4.3 Ancient roadways of northern Mesopotamia

One of the best known archaeological applications for CORONA satellite imagery has been in studies of ancient roadways in northern Mesopotamia, often manifested in radial patterns surrounding tells occupied during the 3rd millennium BC (Early Bronze Age). Now commonly referred to as 'hollow ways' following Wilkinson's (1993) terminology, the linear features were first noted by Poidebard (1934) in his pioneering flights over the region, and subsequently documented more thoroughly by van Liere and Lauffray (1954) using aerial photos. Classic patterns of hollow ways form spoke-like radial patterns of linear features, extending up to 5km into fields surrounding mounded tell sites, and while some earlier scholarship questioned their function, recent analysis leaves little doubt that the features are in fact ancient roadways (Wilkinson et al. 2010). The repeated movement of animals and other traffic between settlements and pasturelands, constrained on either side by cultivated fields, resulted in the creation of deep incisions into the landscape. While these pathways eventually infilled with sediments after they were abandoned, the different properties of soil in hollow ways in terms of moisture retention, plant growth, colour, etc. make them clearly visible on CORONA satellite imagery.

4.3.1 Tell Brak, eastern Syria

Figure 39

Figure 39: Ancient radial routes or 'hollow ways' surrounding Tell Brak, eastern Syria [CORONA atlas]

Investigations by Ur (2003; 2009) show how prominent the features appear on CORONA images, and also explored the various ways in which hollow ways are manifested in images from different seasons and under different land use conditions. Ur's mapping of hollow ways across much of the Syrian Jazireh region shows conclusively how common these features are and that the majority of hollow ways radiate from sites occupied during the 3rd millennium BC, sometimes radiating directly from known gateways in fortification walls as at Tell Brak. A smaller number of hollow ways actually connect Early Bronze Age sites to one another, forming long interregional routes across the steppe.

4.3.2 Tell Rifa'at, western Syria

Figure 40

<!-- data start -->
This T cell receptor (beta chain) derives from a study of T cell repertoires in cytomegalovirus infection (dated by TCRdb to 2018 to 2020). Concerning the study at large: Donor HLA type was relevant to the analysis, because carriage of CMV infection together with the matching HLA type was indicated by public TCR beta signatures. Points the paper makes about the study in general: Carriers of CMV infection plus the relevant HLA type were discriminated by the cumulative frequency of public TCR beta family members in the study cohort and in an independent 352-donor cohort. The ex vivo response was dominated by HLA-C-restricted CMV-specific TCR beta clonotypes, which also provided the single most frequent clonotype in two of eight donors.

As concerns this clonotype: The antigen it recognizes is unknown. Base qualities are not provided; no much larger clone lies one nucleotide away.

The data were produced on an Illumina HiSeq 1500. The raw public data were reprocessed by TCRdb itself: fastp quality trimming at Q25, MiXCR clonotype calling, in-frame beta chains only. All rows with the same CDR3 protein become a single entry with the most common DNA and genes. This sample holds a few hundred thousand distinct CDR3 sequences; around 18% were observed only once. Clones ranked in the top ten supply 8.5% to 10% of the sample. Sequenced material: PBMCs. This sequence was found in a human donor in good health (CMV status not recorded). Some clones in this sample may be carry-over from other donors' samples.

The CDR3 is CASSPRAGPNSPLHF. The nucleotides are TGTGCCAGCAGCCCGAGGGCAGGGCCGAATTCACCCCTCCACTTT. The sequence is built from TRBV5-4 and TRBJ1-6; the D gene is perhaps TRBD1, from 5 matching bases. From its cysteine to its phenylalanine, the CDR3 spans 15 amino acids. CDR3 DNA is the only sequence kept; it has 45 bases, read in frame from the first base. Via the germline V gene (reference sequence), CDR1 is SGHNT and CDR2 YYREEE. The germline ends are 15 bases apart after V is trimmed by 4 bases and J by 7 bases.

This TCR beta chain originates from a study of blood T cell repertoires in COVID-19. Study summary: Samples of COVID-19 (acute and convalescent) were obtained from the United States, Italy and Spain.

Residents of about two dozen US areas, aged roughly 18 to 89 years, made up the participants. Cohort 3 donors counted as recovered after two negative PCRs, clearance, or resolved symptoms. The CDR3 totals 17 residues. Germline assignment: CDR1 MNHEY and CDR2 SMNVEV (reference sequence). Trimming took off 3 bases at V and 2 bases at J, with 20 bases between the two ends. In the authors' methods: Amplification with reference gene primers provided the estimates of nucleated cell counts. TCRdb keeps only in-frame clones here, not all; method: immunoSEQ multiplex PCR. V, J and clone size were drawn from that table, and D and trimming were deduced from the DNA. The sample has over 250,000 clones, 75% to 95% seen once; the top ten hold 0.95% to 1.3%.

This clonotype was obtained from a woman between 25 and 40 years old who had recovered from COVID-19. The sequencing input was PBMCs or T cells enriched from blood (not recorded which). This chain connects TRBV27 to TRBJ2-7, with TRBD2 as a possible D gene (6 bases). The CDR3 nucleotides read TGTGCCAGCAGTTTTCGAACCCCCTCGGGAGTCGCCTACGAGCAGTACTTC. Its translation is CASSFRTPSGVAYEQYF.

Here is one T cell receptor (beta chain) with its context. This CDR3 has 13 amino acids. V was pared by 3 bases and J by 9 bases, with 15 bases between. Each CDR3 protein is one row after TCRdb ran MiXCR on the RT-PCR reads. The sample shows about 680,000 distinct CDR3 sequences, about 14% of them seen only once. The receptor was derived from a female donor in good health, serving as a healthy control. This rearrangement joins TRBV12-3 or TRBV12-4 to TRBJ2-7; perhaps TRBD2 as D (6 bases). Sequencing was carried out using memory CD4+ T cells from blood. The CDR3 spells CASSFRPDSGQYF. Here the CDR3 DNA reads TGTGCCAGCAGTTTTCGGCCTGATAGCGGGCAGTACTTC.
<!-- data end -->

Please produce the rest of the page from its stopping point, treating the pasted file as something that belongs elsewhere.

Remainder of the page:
Figure 40: Recently discovered hollow ways at Tell Rifa'at, western Syria [CORONA atlas]

Most analysis of hollow ways has concluded that the features are largely unique to settlements of the Jazireh region during the 3rd millennium BC, as they are not found at sites of earlier or later date in the same area, nor have they been documented at contemporary sites west of the Euphrates River or east of the Tigris. Hollow ways are thought to have formed as a result of a particular set of land use practices that were exclusively characteristic of 3rd millennium BC Jazireh. Yet our own recent analysis now shows that hollow ways may in fact have been more widely distributed in time and space than previously thought (Casana 2012). The availability of CORONA imagery provided by our atlas has facilitated a search for other such features, and we have located several previously undocumented examples, as at the Iron Age settlement of Tell Rifa'at (ancient Arpad), north of Aleppo in the Qoueiq River Valley. The radial features extending across the plain around Rifa'at are identical in form to those found in the Jazireh, yet they are almost certainly Iron Age II in date (c. 1000-700 BC), emanating directly from apparent gateways in the lower town. Another site just 7km to the north-east of Rifa'at, unfortunately as yet unrecorded by archaeologists, also has a fairly well-preserved system of hollow ways surrounding it. The existence of these and other hollow ways outside the Jazireh and associated with sites of later date than the Early Bronze Age suggests that radial routes may be more widespread than has previously been recognised, and by consequence, that the systems of land use which generated them may also have a longer history over a larger geographical zone.


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